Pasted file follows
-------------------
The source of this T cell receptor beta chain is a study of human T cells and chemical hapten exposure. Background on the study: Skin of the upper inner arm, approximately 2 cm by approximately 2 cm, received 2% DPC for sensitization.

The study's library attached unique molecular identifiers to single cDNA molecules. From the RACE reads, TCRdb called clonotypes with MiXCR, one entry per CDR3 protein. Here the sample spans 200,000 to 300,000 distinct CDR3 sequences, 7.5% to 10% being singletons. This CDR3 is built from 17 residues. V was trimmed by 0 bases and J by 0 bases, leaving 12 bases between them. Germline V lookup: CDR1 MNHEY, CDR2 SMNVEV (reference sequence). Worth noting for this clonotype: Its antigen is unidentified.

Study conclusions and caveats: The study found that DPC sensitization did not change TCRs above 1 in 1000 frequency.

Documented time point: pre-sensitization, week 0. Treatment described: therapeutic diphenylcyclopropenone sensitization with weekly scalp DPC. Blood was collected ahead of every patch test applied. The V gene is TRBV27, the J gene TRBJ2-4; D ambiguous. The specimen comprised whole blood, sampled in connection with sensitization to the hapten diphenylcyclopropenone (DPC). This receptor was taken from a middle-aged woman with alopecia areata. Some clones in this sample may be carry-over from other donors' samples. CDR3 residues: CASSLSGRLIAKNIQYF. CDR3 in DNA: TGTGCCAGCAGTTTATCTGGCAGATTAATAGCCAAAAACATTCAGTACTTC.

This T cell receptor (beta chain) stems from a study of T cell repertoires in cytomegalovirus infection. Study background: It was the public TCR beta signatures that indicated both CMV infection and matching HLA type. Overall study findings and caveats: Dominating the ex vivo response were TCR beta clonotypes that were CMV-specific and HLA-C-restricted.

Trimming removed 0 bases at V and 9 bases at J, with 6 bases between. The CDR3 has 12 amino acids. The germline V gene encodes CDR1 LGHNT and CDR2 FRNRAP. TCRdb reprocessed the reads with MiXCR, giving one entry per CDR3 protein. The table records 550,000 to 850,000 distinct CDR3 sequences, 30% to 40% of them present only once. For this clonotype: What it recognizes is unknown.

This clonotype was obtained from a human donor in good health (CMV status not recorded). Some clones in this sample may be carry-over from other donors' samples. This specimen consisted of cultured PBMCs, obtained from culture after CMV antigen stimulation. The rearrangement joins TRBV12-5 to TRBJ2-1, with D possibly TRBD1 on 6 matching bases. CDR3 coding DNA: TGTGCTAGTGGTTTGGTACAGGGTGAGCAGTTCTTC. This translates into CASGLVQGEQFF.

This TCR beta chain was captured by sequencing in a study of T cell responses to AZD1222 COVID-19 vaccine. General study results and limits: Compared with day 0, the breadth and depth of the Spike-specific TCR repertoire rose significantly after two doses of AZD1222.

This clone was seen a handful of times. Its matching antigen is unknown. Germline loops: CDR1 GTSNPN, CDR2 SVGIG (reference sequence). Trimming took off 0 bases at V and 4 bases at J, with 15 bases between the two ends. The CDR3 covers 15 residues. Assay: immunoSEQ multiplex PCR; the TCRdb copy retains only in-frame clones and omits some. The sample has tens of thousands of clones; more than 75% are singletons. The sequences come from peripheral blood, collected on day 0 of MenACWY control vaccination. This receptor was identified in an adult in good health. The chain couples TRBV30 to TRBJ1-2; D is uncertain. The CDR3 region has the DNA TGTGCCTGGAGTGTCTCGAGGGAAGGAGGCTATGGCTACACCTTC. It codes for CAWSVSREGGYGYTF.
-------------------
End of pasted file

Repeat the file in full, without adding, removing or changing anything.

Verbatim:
The source of this T cell receptor beta chain is a study of human T cells and chemical hapten exposure. Background on the study: Skin of the upper inner arm, approximately 2 cm by approximately 2 cm, received 2% DPC for sensitization.

The study's library attached unique molecular identifiers to single cDNA molecules. From the RACE reads, TCRdb called clonotypes with MiXCR, one entry per CDR3 protein. Here the sample spans 200,000 to 300,000 distinct CDR3 sequences, 7.5% to 10% being singletons. This CDR3 is built from 17 residues. V was trimmed by 0 bases and J by 0 bases, leaving 12 bases between them. Germline V lookup: CDR1 MNHEY, CDR2 SMNVEV (reference sequence). Worth noting for this clonotype: Its antigen is unidentified.

Study conclusions and caveats: The study found that DPC sensitization did not change TCRs above 1 in 1000 frequency.

Documented time point: pre-sensitization, week 0. Treatment described: therapeutic diphenylcyclopropenone sensitization with weekly scalp DPC. Blood was collected ahead of every patch test applied. The V gene is TRBV27, the J gene TRBJ2-4; D ambiguous. The specimen comprised whole blood, sampled in connection with sensitization to the hapten diphenylcyclopropenone (DPC). This receptor was taken from a middle-aged woman with alopecia areata. Some clones in this sample may be carry-over from other donors' samples. CDR3 residues: CASSLSGRLIAKNIQYF. CDR3 in DNA: TGTGCCAGCAGTTTATCTGGCAGATTAATAGCCAAAAACATTCAGTACTTC.

This T cell receptor (beta chain) stems from a study of T cell repertoires in cytomegalovirus infection. Study background: It was the public TCR beta signatures that indicated both CMV infection and matching HLA type. Overall study findings and caveats: Dominating the ex vivo response were TCR beta clonotypes that were CMV-specific and HLA-C-restricted.

Trimming removed 0 bases at V and 9 bases at J, with 6 bases between. The CDR3 has 12 amino acids. The germline V gene encodes CDR1 LGHNT and CDR2 FRNRAP. TCRdb reprocessed the reads with MiXCR, giving one entry per CDR3 protein. The table records 550,000 to 850,000 distinct CDR3 sequences, 30% to 40% of them present only once. For this clonotype: What it recognizes is unknown.

This clonotype was obtained from a human donor in good health (CMV status not recorded). Some clones in this sample may be carry-over from other donors' samples. This specimen consisted of cultured PBMCs, obtained from culture after CMV antigen stimulation. The rearrangement joins TRBV12-5 to TRBJ2-1, with D possibly TRBD1 on 6 matching bases. CDR3 coding DNA: TGTGCTAGTGGTTTGGTACAGGGTGAGCAGTTCTTC. This translates into CASGLVQGEQFF.

This TCR beta chain was captured by sequencing in a study of T cell responses to AZD1222 COVID-19 vaccine. General study results and limits: Compared with day 0, the breadth and depth of the Spike-specific TCR repertoire rose significantly after two doses of AZD1222.

This clone was seen a handful of times. Its matching antigen is unknown. Germline loops: CDR1 GTSNPN, CDR2 SVGIG (reference sequence). Trimming took off 0 bases at V and 4 bases at J, with 15 bases between the two ends. The CDR3 covers 15 residues. Assay: immunoSEQ multiplex PCR; the TCRdb copy retains only in-frame clones and omits some. The sample has tens of thousands of clones; more than 75% are singletons. The sequences come from peripheral blood, collected on day 0 of MenACWY control vaccination. This receptor was identified in an adult in good health. The chain couples TRBV30 to TRBJ1-2; D is uncertain. The CDR3 region has the DNA TGTGCCTGGAGTGTCTCGAGGGAAGGAGGCTATGGCTACACCTTC. It codes for CAWSVSREGGYGYTF.